- I know it is important to question the motivations of people online, for example to avoid phishing or manipulation.
- I understand that extreme organisations promote conflict and hate to advance their political ends. I use multiple and reliable sources of information to resist such promotions.
- I know how to install and use anti virus, spam filter, encrypt communication etc.
- I am able to decide if a programme or network is safe to use.
- I know I can’t publish online images of others without their consent. I know that for minor a parent’s consent is required.
- I know what free licences are and how to search for free licensed music and photos.
- I know how to credit a photo that I used in a presentation (name of the author, link to the source and licence).
- When objects with a visible brand show up in a film, I know that it’s likely that the company has paid for this to happen as part of their marketing strategy.
- I know that newspapers, online as well as offline, often present sponsored content in ways that are very similar to objective reporting. I know to look out for indications that content might be sponsored.
- I know that (media) companies create web content only to get me to click on a link to go to a certain webpage, and thus earn money. I know clickbait content is most often of poor journalistic quality and is playing on curiosity and emotions.
- I know every time I click on a link, for example on Facebook, my data will be collected to be used further for marketing purposes. I know that I can find information about it in terms and conditions.
- I know what cookies or the browser history are and how I can delete them.
- I know that my location can be tracked while using my devices.
- I know that it is wrong to spread hateful and prejudiced messages.
- I respect different opinions and I am open to dialogue.
- I am supportive to others and engage in a helpful way (e.g. by reporting insults or hate speech).
- I consciously choose which content can be publicly shared and which only to a specific audience.
- I know that when I put something online about myself, I lose control over it. It becomes impossible to delete completely, and it could be traced back to me for a long time.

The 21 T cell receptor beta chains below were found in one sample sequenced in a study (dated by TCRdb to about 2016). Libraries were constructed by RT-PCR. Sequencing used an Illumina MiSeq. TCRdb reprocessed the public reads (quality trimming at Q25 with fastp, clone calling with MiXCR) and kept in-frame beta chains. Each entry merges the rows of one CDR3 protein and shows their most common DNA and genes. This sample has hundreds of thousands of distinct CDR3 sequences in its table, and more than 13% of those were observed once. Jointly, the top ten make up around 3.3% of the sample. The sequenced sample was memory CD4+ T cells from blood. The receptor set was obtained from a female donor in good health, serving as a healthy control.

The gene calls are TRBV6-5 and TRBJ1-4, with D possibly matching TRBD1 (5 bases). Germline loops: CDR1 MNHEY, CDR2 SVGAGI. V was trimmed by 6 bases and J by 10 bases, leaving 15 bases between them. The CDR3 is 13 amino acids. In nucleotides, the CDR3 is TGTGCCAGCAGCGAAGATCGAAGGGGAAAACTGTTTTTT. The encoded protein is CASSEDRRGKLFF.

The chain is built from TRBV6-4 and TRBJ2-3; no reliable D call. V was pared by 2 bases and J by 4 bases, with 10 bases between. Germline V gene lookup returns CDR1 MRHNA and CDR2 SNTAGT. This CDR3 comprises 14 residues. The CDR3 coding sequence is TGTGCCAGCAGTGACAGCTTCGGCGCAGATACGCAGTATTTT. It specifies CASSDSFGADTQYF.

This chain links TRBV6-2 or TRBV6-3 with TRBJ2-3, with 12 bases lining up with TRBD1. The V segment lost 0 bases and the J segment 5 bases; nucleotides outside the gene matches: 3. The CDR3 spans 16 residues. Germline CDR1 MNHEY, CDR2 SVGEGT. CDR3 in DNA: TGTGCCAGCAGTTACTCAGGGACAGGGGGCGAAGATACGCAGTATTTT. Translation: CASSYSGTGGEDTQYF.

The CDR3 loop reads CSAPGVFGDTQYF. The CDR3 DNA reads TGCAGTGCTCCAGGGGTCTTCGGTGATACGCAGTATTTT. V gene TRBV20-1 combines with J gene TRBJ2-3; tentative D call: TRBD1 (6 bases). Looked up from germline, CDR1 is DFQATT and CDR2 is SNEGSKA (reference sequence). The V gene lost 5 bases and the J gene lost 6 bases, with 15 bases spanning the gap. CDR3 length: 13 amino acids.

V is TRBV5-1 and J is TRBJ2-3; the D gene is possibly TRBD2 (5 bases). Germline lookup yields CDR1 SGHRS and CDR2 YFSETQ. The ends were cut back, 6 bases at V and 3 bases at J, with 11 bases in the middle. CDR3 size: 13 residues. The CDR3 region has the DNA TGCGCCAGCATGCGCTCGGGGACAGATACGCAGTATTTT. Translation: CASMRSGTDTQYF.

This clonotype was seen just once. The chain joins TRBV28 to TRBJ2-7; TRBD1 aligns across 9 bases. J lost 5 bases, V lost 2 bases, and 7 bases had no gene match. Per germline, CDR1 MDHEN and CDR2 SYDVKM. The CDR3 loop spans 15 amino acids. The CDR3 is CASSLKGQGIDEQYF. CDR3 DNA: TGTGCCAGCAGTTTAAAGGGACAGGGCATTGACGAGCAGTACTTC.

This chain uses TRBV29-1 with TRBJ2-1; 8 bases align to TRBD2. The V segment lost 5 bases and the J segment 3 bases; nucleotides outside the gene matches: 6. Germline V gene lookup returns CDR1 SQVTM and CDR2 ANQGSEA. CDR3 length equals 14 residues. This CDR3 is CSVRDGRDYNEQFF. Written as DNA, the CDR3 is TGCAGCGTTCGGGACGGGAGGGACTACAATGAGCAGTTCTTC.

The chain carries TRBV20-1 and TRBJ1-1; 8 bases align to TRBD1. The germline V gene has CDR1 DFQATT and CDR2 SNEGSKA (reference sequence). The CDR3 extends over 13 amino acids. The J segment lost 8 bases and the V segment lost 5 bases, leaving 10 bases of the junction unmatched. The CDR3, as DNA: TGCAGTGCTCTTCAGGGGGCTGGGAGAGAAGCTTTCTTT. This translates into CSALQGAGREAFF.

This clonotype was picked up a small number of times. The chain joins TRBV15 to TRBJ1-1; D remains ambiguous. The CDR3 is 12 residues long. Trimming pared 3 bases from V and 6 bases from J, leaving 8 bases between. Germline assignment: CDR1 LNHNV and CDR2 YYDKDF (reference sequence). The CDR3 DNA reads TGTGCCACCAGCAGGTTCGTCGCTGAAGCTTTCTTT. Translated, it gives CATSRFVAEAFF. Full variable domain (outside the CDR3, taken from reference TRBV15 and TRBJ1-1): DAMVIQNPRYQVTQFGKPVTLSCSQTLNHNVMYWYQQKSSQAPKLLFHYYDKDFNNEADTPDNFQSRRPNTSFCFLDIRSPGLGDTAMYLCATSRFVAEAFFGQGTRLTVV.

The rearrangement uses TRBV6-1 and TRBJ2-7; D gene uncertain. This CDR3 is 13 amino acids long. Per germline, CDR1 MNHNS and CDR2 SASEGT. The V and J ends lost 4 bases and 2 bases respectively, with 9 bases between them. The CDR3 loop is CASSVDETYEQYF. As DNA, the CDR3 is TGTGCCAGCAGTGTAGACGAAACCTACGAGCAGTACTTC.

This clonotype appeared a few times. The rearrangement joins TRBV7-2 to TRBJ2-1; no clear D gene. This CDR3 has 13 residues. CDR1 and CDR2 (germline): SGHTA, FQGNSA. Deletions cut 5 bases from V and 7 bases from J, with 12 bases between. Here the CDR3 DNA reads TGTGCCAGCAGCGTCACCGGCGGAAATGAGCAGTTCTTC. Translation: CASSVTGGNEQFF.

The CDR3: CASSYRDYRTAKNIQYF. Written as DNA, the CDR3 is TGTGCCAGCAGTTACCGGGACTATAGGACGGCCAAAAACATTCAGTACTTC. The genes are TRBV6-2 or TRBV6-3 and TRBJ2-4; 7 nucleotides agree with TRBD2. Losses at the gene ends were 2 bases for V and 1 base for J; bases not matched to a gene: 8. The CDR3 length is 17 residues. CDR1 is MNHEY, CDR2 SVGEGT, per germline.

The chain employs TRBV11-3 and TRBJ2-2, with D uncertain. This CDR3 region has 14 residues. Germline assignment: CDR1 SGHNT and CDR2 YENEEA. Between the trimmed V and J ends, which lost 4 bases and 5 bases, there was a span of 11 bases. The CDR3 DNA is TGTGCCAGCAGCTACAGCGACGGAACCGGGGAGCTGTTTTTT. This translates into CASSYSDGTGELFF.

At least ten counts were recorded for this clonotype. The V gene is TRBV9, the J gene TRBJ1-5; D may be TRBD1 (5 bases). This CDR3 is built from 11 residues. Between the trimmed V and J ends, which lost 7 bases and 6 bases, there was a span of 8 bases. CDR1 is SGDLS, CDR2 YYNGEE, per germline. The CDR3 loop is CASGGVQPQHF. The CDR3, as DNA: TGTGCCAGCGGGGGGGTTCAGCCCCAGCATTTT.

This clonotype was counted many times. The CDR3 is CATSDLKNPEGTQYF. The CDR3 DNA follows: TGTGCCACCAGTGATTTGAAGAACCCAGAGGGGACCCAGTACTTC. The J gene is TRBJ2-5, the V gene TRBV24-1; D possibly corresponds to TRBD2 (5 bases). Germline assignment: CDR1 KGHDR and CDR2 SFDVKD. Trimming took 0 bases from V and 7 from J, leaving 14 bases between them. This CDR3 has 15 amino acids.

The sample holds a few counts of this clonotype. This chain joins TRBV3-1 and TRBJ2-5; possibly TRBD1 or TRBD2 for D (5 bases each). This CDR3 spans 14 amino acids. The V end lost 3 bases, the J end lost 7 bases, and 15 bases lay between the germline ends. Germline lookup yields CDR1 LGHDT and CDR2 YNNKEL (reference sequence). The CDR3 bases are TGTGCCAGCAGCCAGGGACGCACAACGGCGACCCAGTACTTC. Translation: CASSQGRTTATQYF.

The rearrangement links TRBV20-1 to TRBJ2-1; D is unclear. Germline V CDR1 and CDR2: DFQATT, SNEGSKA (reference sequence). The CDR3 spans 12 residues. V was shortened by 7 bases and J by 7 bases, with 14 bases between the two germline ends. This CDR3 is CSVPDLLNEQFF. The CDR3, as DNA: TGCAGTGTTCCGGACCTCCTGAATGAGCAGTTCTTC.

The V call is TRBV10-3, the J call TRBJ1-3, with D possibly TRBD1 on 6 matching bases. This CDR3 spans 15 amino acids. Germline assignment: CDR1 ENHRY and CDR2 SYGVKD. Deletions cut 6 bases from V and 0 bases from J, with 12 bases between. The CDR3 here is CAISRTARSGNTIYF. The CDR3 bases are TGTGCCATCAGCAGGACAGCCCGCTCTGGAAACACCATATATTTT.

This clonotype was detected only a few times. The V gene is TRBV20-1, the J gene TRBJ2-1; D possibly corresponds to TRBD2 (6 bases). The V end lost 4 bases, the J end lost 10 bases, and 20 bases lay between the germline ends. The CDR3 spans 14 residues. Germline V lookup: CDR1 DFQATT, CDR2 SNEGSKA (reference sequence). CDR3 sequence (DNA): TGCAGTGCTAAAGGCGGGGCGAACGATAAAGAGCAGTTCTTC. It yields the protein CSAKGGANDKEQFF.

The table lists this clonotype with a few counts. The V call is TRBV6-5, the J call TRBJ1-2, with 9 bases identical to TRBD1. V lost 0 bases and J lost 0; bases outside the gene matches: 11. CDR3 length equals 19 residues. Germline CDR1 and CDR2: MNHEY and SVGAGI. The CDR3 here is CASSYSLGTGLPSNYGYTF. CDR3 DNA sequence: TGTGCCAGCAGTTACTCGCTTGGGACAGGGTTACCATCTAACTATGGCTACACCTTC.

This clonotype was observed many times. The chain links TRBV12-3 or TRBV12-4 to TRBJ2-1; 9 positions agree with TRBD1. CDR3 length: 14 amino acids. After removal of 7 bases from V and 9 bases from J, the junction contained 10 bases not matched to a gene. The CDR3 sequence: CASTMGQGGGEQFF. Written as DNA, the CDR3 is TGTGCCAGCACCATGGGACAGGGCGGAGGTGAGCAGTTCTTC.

- I set up, review and adjust my privacy settings on a regular basis.
- I choose strong passwords and keep them safe and private.
- I know the media related legal youth protection obligations in my country.
- I can chose a game appropriate for my target group using PEGI labels.
- I can install filter software in order to minimise the risk of accessing harmful or dangerous content.
- I can present my opinion in a public debate (on a forum, social media group, in public consultations).
- I can gather support behind an idea, for example by setting up and promoting an online petition.
- I can use media tools to influence and activate my local community.
- I know where to find research and sources of frequently collected data on media usage of young people.
- I observe children and young people using their smartphones in different situations, for example speding time with friends, studying, in a workshop.
- I talk with young people about how they use the media. I ask about their favourite websites, which YouTubers they follow, what they use their smartphones for etc.
- I follow news articles, blogs about new trends in media.
- I exchange good media literacy practices with other youth and/or media literacy organisations.
- I search for new or updated training materials about media literacy and young people.
- I can suggest communication strategies that parents and teachers can use to open up discussions with young people about appropriate and inappropriate media usage.
- I know negotiation strategies designed to help young people identify appropriate limits for themselves.
- I can define the term ‘addiction’ and identify sources of advice and support in relation to addiction.
- I understand the term ‘moral panic’ and the need for a calm and reasoned approach to young people’s media use.
- I can recognise existing media related abilities and competencies of my target group.
- I can choose adequate activities for my objectives.
- I can use tools and strategies for participation and engagement.
- I can prepare simple tools for monitoring and evaluation.
- I can find innovative ways to use media tools.
- I can use inspiration from other fields to develop media activities.
- I know where to find out about new tools and applications, e.g. app stores, blogs, dedicated social media groups.
- I use online sources (e.g. tutorials, forums) when learning to use a new tool.
- I exchange experiences with other youth workers, e.g. by participating in networks.
- I participate in trainings on technical, aesthetical, educational and legal issues according to my needs.